reading and writing: developing strong literacy bilingually
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DESCRIPTIONReading and Writing: developing strong literacy bilingually. Kathleen Heugh Research Centre for Languages and Cultures University of South Australia Bilingual Schools Network MLTAV Workshop at Camberwell Primary School 11 October 2012. - PowerPoint PPT Presentation
Reading and Writing: developing strong literacy bilingually
Kathleen HeughResearch Centre for Languages and CulturesUniversity of South Australia
Bilingual Schools NetworkMLTAVWorkshop at Camberwell Primary School11 October 2012First things first: what does bilingual (immersion) education mean now?Conventional view:Two languages, taught as separate entities (Lambert 1970s)Focus on Form (structure lexis, syntax, 4 skills)Code-switching and code-mixing regarded as illegitimate practicesGrammar-translation methodology gave way to other methods (direct, audio-lingual, communicative etc.)Contemporary view:Two languages, part of students repertoire (bilinguality/multilinguality)Focus on (social) process languaging Merill Swain; translanguaging Ofelia GariaIncreasing awareness of what bilingual learners do to make meaningReappraisal of the role of translation and interpreting
Reading and writing: a continuum rather than 2 separate skills
What are these students doing?4Gaps between early literacy and academic literacy: language policy & curriculum weakness in most settingsFocus on teaching literacy only to Year 3
Gap between early literacy Learning to read stories
and the kind of literacy neededacross the curriculum
Reading to learn science, mathematics, history, geography etc. from Year 4 onwards.
This involves a mental (cognitive) jump for all children around the world
Gaps between early literacy and academic literacy - continuedMost children change from local language(s) to English (French or Portuguese) or a dominant regional languagee.g. by the end of year 3 in Africa and India.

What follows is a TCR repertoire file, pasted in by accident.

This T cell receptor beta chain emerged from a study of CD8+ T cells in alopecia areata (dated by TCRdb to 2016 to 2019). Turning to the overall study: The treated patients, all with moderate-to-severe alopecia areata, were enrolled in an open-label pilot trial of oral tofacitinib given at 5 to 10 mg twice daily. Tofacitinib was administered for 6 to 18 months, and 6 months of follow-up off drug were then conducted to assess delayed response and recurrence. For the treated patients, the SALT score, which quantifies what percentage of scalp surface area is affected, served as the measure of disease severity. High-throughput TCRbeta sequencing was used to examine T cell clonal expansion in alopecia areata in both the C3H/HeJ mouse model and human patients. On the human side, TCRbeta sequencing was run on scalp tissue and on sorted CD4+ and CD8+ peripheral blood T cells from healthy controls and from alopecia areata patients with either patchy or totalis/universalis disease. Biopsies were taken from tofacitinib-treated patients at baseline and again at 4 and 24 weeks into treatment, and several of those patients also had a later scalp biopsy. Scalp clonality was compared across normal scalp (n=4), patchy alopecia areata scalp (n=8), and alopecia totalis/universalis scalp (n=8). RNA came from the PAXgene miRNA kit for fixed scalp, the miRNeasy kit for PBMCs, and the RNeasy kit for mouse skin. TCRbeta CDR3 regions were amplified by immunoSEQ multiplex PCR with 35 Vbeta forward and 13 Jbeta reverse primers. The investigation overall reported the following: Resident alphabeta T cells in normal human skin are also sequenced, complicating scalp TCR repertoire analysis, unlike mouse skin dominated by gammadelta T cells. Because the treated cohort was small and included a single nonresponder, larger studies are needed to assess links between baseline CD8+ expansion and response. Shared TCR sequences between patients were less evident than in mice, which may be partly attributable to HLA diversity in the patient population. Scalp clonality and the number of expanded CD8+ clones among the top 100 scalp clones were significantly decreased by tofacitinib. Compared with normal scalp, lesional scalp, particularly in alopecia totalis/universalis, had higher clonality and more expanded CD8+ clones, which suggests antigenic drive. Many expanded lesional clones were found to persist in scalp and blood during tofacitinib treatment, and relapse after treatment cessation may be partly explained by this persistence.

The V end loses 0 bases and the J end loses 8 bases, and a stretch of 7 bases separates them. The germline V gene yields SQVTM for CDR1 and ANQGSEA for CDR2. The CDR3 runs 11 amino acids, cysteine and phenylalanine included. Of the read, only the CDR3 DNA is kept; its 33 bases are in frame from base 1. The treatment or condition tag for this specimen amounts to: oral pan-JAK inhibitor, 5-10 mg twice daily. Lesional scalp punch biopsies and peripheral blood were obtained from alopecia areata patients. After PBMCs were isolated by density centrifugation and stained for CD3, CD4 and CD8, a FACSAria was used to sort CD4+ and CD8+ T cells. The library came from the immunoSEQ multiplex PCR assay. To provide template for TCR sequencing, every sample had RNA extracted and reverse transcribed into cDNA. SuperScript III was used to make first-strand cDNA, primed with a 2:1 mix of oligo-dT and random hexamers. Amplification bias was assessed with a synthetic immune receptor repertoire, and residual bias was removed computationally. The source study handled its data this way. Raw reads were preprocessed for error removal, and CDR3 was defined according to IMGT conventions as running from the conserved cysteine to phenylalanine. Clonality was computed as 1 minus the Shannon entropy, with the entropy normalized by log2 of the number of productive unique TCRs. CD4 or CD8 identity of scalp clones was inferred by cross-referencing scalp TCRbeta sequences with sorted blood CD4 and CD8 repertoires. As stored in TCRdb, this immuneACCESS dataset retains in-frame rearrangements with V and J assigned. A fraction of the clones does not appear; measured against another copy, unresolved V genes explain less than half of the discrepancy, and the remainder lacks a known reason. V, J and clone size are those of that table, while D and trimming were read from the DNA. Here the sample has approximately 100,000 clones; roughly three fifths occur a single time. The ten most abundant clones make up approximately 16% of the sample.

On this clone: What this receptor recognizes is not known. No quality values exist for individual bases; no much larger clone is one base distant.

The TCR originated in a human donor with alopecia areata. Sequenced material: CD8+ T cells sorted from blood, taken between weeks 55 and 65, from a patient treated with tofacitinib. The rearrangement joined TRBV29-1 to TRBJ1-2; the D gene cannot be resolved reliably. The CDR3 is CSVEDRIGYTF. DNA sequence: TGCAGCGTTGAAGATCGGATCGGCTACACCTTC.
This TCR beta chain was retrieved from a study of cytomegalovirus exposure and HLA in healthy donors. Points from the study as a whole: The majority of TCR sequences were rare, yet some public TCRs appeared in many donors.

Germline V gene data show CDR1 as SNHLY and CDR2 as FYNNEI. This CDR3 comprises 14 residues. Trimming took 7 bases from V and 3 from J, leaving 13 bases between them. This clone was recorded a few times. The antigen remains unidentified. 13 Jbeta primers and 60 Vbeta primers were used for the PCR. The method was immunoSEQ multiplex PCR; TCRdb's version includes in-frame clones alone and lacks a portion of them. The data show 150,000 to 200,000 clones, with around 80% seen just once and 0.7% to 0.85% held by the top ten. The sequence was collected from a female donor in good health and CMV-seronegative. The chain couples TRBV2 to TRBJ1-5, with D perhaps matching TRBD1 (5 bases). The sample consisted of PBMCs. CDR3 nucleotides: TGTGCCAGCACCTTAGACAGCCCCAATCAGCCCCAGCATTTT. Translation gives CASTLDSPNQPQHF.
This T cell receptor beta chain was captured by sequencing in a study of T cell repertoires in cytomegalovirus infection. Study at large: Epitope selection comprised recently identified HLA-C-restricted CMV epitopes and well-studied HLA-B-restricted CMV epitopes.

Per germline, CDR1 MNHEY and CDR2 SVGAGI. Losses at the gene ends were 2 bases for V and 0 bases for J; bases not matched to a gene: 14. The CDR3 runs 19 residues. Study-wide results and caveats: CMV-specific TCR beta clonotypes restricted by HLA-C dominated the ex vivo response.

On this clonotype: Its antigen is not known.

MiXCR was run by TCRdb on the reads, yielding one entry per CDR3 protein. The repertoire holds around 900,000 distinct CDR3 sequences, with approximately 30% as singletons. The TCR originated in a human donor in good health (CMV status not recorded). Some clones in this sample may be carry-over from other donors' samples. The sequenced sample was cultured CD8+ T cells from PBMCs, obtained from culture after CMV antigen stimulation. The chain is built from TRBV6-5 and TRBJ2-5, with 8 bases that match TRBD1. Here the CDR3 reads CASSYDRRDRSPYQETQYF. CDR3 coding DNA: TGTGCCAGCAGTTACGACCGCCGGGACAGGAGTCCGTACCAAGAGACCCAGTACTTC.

Attempts to use L2 for teaching & learningwhen learners have 500-600 words, and simple sentence structures [simple syntax]
for whole curriculum which needs 5000-7000 words and complex structures and sentencesfrom year 4 workable.
It creates a double jump for students from a minority community The double jump is too great.
Common findings in relation to most language learning & reading programsYears 1-3
Student achievement more or less similar across most reading programs
Gaps begin to widen depending upon program
Students in dual language (immersion) programs outperform other studentsThe potential of immersion programs Carefully prepared reading across the curriculum in Years 1-3, in two languages canRemove the double cognitive jumpReduce the single cognitive jumpBetween year 3 an 4 (and beyond)Benefits all children, including those considered vulnerableCarefully prepared reading across curriculum continued in Years 4-6+ offers greatest rewardsMaximising opportunities for print and reading everywhere in the school in two or more languages
Using students multilinguality and intercultural knowledge to advance reading and writing9Teachers who are aware of their students multilinguality can turn this into powerful literacy (multi-literacy) development.Involving childrens prior knowledge is important for:Building self-esteem essential for successful learningSharing prior knowledge increases the knowledge base of the entire classCan provide opportunities to develop both reading and writing resourcesEncourages cultural respect and social cohesion